Curtis and Carolyn Shiver are low-income parents of four children in Philadelphia. Shortly after moving into their new home in July of 2016, the Shivers faced a wide range of problems with the home, including a lack of electricity, flooding in the basement and backyard, and heating issues. After repeated complaints to EY Realty, the only maintenance done was replacing an electric circuit box.
In late February 2017, raw sewage came spewing into the kitchen from the drainage connection to the clothes washer (which was located in the kitchen) and the kitchen sink. Urine, human feces, toilet paper, and sewage water flooded the first floor. Plumbers were sent to the property. They looked at the situation but did not do any work, saying they needed permission from the property owner to make repairs. In March of 2017, the property was marked unfit for human habitation.
The property management company finally cleaned up the raw sewage in the first floor of the house and fixed the underlying cause of the clogged system. EY Realty told the family not to worry about March’s rent, but the family began paying rent again in April. Curtis again complained to EY Realty about the conditions of the property, namely the back wall crumbling and additional flooding in the basement. He specified that he had lost clothes, a computer, and a speaker set due to basement flooding and his renter’s insurance did not cover it because he had already hit his policy maximum in March.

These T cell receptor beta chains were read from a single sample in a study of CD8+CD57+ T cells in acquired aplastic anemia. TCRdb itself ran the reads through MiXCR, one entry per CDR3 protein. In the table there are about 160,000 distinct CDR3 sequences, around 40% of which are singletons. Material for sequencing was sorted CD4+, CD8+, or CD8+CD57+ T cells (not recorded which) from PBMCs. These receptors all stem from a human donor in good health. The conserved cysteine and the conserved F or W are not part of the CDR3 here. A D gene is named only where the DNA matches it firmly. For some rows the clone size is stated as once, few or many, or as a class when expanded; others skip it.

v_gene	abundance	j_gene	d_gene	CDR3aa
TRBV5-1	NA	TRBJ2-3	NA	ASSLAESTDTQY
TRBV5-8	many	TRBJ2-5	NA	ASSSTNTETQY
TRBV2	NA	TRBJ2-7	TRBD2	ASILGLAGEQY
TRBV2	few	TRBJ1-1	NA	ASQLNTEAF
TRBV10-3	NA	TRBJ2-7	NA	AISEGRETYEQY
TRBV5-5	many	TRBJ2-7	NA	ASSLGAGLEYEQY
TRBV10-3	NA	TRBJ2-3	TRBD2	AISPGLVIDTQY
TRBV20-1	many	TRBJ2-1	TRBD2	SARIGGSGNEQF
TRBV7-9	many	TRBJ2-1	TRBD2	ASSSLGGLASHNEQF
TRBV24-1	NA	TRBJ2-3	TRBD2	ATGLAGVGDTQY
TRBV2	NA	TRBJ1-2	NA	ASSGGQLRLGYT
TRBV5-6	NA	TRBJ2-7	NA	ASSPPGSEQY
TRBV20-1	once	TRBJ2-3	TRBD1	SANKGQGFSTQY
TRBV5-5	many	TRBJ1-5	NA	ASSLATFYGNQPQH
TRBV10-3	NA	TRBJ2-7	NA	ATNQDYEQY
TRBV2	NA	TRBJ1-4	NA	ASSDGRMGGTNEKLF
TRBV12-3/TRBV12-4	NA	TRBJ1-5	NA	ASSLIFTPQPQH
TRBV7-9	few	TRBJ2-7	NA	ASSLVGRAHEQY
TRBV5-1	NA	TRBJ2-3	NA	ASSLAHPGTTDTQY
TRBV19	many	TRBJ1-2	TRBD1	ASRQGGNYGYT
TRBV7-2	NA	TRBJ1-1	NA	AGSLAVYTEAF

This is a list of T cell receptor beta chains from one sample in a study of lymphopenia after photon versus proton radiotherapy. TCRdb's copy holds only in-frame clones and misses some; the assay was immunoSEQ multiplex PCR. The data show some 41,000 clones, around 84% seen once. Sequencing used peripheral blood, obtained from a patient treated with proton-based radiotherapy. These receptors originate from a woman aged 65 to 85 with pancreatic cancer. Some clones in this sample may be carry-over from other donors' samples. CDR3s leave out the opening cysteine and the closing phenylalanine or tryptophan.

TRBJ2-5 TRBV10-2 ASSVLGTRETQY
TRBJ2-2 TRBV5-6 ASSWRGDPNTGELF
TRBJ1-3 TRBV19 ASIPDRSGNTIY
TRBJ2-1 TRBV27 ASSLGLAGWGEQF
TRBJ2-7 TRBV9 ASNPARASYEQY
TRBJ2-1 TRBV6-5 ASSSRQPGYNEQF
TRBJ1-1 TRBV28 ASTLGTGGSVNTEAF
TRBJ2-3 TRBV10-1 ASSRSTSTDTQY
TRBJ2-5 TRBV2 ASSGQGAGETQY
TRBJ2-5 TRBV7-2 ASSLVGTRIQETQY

In May of 2017, after paying that month’s rent, Curtis asked EY Realty to move his family to a new property because of the conditions. EY Realty said there were none available, so the family would just have to find a new place on their own and move out. Because of the continued issues, the Shivers stopped paying rent in July. An eviction complaint was then filed against the Shivers on September 11, 2017. Mike Carroll from Community Legal Services represented the family in landlord tenant court on October 10, 2017, and negotiated a mediated agreement in which the landlord would withdraw the eviction case and “retain security deposit and any prepaid rent.”
On September 22, 2017, the family signed a new lease for a four-bedroom home managed by the Philadelphia Housing Authority and has since moved into their new home. The Law Center then got involved and sent a demand letter to Moshe Zenwirth, the property owner, and EY Realty, the property management company. That demand letter can be read in full here. The Law Center eventually helped the Shivers obtain a $35,000 settlement.